Print Friendly and PDF

Singapour mon amour: Singapore Electric Soul 12 June 2015 @ La Cinémathèque française.

Singapour mon amour: Singapore Electric Soul 3 July 2015 @ La Cinémathèque française

Seen from Europe, the genius of Singapore is in its formidable power of circulation: between the 64 islands of the archipelago and the rest of the world, within dense interlacing of communities and cultures, the flow of material and immaterial goods constantly grows and accelerates, articulated by a sudden historical movement, commonly summarised by the official syntagma "from mangrove to metropolis" that rendered, commensurate with urbanisation, visible layers of each step of development. Amongst the symbolic assets of the city circulate also its images. The usual representations of Singapore as a natural paradise or as a conquering city-state, a lookout for economic and architectural modernity, are yet challenged by more complex, elegant and sometimes unexpected propositions expressed by a generation of visual artists both critical and constructive. What news are these authors sending us from Singapore? What forms of description, definition, dynamics do these artists invent, eager to share various observations of their territory with the rest of the world? We searched their works for both, documentary dimensions and logics of projection on the past, the present and possible futures.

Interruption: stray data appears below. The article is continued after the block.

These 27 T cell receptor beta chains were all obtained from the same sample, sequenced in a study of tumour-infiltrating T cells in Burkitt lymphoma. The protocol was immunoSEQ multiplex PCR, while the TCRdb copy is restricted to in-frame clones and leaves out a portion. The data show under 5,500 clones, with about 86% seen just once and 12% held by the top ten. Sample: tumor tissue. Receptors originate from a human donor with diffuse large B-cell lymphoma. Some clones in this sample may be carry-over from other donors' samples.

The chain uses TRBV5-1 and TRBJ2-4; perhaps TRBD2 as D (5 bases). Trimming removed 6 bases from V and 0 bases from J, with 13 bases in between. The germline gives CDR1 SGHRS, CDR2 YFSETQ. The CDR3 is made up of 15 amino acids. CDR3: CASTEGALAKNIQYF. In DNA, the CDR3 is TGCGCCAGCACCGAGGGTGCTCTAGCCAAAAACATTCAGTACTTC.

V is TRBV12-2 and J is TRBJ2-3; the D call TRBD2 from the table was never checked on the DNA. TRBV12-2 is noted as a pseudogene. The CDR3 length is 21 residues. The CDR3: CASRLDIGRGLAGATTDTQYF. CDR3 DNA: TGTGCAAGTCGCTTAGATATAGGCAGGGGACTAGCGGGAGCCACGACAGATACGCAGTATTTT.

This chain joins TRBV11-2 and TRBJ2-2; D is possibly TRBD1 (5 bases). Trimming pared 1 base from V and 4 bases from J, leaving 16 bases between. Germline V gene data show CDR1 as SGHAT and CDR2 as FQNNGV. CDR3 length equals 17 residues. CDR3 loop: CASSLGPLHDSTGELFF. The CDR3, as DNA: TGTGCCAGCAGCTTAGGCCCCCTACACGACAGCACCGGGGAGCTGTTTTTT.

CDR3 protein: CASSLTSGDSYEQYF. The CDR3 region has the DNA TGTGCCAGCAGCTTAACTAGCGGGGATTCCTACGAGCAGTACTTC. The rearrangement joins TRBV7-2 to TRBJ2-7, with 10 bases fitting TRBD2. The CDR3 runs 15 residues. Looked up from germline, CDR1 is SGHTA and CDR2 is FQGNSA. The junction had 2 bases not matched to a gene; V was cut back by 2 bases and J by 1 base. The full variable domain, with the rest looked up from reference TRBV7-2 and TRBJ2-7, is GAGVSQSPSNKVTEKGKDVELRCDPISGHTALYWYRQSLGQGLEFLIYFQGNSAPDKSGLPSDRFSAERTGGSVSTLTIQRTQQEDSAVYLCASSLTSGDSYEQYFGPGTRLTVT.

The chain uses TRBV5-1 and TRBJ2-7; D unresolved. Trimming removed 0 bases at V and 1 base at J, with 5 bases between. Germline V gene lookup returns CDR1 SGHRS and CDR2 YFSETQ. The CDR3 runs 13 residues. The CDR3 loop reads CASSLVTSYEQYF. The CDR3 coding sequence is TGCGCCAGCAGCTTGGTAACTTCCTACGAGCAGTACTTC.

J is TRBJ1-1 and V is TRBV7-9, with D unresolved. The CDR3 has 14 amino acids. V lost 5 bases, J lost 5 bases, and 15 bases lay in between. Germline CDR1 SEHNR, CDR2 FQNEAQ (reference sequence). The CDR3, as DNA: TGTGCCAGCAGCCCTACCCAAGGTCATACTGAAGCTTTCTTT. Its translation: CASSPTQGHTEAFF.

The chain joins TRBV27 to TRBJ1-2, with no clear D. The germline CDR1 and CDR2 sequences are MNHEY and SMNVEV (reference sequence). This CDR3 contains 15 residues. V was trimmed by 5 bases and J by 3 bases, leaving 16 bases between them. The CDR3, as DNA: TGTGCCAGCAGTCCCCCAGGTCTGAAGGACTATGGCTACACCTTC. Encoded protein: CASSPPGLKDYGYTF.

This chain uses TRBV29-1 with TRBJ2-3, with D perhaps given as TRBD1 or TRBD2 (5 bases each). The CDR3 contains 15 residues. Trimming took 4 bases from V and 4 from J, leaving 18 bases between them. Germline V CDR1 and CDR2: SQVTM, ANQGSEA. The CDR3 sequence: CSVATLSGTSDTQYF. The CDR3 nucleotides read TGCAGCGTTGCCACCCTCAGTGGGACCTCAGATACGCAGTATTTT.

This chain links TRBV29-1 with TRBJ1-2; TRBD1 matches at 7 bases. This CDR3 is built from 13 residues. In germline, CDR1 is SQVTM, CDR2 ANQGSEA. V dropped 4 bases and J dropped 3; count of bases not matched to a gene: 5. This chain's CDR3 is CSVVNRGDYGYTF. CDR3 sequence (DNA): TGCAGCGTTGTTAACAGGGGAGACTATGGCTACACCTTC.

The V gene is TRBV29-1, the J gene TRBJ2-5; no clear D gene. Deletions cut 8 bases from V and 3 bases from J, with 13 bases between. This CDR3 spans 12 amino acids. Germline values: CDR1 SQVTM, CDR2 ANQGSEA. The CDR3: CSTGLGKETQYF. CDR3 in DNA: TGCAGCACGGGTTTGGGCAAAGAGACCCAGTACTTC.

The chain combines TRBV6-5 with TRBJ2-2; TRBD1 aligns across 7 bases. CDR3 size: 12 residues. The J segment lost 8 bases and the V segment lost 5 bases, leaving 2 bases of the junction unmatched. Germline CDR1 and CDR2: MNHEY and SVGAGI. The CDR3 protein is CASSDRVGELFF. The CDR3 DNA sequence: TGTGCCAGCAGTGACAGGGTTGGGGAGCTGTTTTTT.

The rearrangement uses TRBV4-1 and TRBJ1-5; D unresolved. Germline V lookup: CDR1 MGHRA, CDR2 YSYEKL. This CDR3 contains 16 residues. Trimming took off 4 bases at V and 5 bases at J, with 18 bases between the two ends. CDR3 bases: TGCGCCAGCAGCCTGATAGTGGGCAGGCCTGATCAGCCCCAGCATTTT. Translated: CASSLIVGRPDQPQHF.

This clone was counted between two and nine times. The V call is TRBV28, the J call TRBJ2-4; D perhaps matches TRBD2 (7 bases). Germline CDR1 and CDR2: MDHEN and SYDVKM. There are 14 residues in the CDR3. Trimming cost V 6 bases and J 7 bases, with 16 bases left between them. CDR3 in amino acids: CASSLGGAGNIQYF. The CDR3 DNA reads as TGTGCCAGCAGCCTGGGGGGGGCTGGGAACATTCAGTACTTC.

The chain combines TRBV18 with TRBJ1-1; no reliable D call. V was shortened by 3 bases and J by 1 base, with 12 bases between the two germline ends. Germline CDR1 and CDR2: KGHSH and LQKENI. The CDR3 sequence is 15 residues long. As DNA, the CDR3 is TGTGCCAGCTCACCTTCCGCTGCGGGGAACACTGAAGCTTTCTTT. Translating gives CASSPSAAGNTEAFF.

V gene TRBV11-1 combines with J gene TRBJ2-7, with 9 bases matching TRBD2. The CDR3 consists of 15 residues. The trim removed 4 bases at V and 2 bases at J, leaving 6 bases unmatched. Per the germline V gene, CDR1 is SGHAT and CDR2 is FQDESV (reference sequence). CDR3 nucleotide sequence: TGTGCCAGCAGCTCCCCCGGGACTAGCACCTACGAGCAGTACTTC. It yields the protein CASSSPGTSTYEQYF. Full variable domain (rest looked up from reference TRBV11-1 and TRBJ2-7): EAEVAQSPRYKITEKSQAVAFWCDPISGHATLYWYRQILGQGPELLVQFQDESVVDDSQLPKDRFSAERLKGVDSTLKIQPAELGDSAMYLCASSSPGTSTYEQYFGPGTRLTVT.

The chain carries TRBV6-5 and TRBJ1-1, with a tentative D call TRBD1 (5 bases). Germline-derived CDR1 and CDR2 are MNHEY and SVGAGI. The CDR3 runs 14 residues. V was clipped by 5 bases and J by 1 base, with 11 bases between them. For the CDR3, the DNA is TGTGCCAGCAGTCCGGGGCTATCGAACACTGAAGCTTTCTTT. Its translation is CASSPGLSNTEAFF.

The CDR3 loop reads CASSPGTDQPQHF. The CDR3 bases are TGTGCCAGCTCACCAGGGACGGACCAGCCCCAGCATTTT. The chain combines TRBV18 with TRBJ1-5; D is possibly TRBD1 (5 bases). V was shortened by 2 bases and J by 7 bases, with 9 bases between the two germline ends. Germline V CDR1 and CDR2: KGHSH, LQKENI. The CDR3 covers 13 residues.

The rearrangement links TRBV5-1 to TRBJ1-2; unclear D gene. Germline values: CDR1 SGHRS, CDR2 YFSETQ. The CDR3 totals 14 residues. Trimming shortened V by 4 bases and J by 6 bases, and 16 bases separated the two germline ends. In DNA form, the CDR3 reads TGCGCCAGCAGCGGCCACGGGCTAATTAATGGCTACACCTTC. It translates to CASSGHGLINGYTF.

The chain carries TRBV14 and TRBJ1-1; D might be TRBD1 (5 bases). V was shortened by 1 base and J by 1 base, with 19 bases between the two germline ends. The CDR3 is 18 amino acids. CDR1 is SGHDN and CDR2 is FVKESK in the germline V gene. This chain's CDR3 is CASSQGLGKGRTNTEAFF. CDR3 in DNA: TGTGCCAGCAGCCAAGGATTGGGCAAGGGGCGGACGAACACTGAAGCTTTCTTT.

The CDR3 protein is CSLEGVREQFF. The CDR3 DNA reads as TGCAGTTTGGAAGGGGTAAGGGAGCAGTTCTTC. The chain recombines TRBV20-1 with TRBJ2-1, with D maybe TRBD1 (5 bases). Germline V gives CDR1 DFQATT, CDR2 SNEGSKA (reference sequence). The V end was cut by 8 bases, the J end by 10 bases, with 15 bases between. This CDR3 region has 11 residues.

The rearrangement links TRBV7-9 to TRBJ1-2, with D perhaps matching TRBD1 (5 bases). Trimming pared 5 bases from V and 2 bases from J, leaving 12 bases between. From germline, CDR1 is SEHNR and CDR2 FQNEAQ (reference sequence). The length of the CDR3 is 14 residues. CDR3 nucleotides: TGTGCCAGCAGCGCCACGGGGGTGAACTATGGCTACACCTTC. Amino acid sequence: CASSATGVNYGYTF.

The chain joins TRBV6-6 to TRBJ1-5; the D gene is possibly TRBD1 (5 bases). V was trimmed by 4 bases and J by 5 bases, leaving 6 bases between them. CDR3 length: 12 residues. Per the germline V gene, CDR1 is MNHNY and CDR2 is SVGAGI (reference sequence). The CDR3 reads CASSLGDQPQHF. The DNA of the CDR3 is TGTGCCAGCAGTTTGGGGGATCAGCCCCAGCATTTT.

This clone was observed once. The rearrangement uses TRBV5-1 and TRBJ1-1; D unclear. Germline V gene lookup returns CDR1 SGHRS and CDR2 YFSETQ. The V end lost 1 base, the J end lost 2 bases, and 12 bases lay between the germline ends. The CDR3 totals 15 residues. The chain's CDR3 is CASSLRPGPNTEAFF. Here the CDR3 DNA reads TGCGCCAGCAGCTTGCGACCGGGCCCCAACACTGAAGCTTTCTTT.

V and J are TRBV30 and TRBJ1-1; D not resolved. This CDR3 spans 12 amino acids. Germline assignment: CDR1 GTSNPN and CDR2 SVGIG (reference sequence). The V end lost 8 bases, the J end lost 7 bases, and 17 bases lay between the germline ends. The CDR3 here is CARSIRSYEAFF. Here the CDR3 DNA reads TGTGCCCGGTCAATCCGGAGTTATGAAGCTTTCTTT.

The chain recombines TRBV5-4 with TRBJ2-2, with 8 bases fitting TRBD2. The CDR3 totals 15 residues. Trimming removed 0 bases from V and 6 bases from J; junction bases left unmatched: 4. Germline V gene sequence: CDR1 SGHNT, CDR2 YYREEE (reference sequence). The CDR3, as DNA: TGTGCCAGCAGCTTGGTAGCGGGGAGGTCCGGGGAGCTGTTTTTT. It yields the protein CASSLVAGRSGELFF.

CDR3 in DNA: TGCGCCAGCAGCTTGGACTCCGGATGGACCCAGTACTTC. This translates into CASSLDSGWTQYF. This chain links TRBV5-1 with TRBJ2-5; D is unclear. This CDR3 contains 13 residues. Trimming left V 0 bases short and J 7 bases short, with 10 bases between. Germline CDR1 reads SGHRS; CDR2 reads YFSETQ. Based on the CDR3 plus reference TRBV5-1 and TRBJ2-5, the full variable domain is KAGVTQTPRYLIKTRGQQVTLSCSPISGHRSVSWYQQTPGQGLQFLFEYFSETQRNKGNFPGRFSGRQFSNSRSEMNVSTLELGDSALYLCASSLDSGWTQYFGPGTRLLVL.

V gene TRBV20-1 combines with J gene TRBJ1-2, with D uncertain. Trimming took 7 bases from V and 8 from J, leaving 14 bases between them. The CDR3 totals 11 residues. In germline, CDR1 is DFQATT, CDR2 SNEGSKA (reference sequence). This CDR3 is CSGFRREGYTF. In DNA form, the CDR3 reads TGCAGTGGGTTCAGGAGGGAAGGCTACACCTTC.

Under a regime of censorship, crucial visual construction sites and subtle formal propositions multiply: pioneer Rajendra Gour defines the lineaments of a kinetic description of modern Singapore, visual artist Ho Tzu Nyen revisits the myths and founding legends and then creates his own. Numerous artists take charge of events or spectacular founding rituals of the modern history of the archipelago: the Independence by Kevin Foong, the national parade by Tan Pin Pin. Others address visionary visits of forgotten historical moments, secret sites, forbidden behaviours: the student riots on 13 May 1954 by Jason Soo, the forgotten or even repressed Malay heart rediscovered by Zai Kuning, Bukit Orang Salah by Jiekai Liao, homosexuality by Loo Zihan. Through the feminist films by Rajendra Gour and Sookoon Ang, the parodies and critical performances by Ming Wong, the formalist poems by Kent Chan, the reflexive diversions by Urich Lau, the investigational documentaries by Tan Pin Pin whose intensive political work requires a monographic programme, we outline the portrait of an Electric Soul (we borrow this title from Nelson Yeo) that claims the resources of a Neon Realism, based not on the capturing of appearances but the complexity of movements in exponential explosion, whose descriptive sparks by Eva Tang or Wesley Leon Aroozoo deliver us equally brilliant reflexions.

If each offers the singularity of its own perspective on Singapore, together, their images consolidate to form an additional chain of islands in the archipelago, a prismatic hub where findings and values, memories and innovations, profound schemes of ancient tales and phenomenal beauties of astonishing visual initiatives are exchanged.